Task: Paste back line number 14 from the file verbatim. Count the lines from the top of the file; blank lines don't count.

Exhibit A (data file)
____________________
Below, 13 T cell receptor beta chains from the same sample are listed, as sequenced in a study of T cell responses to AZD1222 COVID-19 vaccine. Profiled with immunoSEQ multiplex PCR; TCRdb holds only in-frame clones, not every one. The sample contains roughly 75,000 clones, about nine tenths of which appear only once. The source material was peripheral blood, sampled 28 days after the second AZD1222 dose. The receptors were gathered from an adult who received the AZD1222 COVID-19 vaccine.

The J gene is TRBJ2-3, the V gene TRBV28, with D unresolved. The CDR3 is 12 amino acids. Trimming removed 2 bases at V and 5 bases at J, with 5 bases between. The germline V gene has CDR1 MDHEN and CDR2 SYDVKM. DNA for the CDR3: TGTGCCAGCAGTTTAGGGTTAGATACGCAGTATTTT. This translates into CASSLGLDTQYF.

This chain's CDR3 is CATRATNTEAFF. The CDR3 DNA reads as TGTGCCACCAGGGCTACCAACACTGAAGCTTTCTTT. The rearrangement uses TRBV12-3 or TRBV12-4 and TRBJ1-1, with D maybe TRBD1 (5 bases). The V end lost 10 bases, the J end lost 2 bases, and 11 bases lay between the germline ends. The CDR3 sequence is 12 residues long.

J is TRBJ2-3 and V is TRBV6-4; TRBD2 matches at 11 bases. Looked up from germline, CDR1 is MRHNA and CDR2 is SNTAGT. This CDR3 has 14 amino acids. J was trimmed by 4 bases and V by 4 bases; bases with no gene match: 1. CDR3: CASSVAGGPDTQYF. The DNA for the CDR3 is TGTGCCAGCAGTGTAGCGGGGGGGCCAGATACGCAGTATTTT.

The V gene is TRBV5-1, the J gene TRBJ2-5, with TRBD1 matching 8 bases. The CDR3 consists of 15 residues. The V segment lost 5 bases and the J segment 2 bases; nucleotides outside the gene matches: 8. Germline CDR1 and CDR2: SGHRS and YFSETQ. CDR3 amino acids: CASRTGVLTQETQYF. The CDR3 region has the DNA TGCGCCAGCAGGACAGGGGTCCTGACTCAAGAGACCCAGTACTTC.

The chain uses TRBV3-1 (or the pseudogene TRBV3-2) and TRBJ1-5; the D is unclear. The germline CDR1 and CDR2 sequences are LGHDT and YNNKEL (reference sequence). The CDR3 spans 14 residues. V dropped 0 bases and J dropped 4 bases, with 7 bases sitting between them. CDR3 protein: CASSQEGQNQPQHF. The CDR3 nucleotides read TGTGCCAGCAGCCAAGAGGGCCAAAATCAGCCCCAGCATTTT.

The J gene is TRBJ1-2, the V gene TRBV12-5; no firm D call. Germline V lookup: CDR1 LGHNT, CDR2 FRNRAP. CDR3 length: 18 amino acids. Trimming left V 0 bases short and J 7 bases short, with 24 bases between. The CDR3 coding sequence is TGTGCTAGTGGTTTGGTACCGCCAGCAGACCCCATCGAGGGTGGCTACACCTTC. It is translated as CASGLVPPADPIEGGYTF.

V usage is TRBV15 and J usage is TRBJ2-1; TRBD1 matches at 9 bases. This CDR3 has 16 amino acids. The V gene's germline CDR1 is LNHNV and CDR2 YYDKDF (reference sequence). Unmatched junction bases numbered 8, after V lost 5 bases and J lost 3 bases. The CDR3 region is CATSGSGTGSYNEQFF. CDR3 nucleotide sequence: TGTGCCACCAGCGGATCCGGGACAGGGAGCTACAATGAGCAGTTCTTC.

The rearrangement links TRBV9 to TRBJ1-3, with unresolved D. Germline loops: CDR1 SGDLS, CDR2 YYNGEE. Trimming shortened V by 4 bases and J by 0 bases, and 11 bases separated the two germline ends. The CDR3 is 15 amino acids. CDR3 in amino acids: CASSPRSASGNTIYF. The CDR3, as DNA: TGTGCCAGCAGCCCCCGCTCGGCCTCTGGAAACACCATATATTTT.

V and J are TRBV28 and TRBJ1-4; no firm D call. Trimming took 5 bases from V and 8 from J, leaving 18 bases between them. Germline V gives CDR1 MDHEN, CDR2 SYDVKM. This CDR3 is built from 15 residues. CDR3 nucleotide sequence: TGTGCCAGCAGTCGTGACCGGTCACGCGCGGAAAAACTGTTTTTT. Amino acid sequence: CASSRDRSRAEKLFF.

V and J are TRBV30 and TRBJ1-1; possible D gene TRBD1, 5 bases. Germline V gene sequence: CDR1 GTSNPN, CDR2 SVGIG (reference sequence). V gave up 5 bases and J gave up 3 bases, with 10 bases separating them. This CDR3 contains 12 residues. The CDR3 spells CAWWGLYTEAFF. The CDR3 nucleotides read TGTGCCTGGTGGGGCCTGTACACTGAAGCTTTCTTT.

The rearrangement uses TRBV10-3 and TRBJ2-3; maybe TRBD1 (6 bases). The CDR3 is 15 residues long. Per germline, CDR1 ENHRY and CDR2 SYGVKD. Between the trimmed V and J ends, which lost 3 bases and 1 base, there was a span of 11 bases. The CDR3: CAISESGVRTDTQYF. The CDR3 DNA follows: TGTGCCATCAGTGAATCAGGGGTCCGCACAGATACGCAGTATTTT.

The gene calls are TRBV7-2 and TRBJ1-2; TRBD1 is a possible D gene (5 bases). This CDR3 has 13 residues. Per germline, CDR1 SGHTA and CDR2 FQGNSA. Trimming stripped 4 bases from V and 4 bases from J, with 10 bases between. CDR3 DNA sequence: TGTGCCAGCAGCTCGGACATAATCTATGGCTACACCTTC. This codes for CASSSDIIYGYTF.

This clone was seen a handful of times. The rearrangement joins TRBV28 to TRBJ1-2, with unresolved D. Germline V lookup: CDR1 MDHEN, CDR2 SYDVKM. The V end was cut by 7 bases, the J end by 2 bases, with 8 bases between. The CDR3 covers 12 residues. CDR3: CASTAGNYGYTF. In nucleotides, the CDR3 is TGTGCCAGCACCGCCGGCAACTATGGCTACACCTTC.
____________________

This clone was seen a handful of times. The rearrangement joins TRBV28 to TRBJ1-2, with unresolved D. Germline V lookup: CDR1 MDHEN, CDR2 SYDVKM. The V end was cut by 7 bases, the J end by 2 bases, with 8 bases between. The CDR3 covers 12 residues. CDR3: CASTAGNYGYTF. In nucleotides, the CDR3 is TGTGCCAGCACCGCCGGCAACTATGGCTACACCTTC.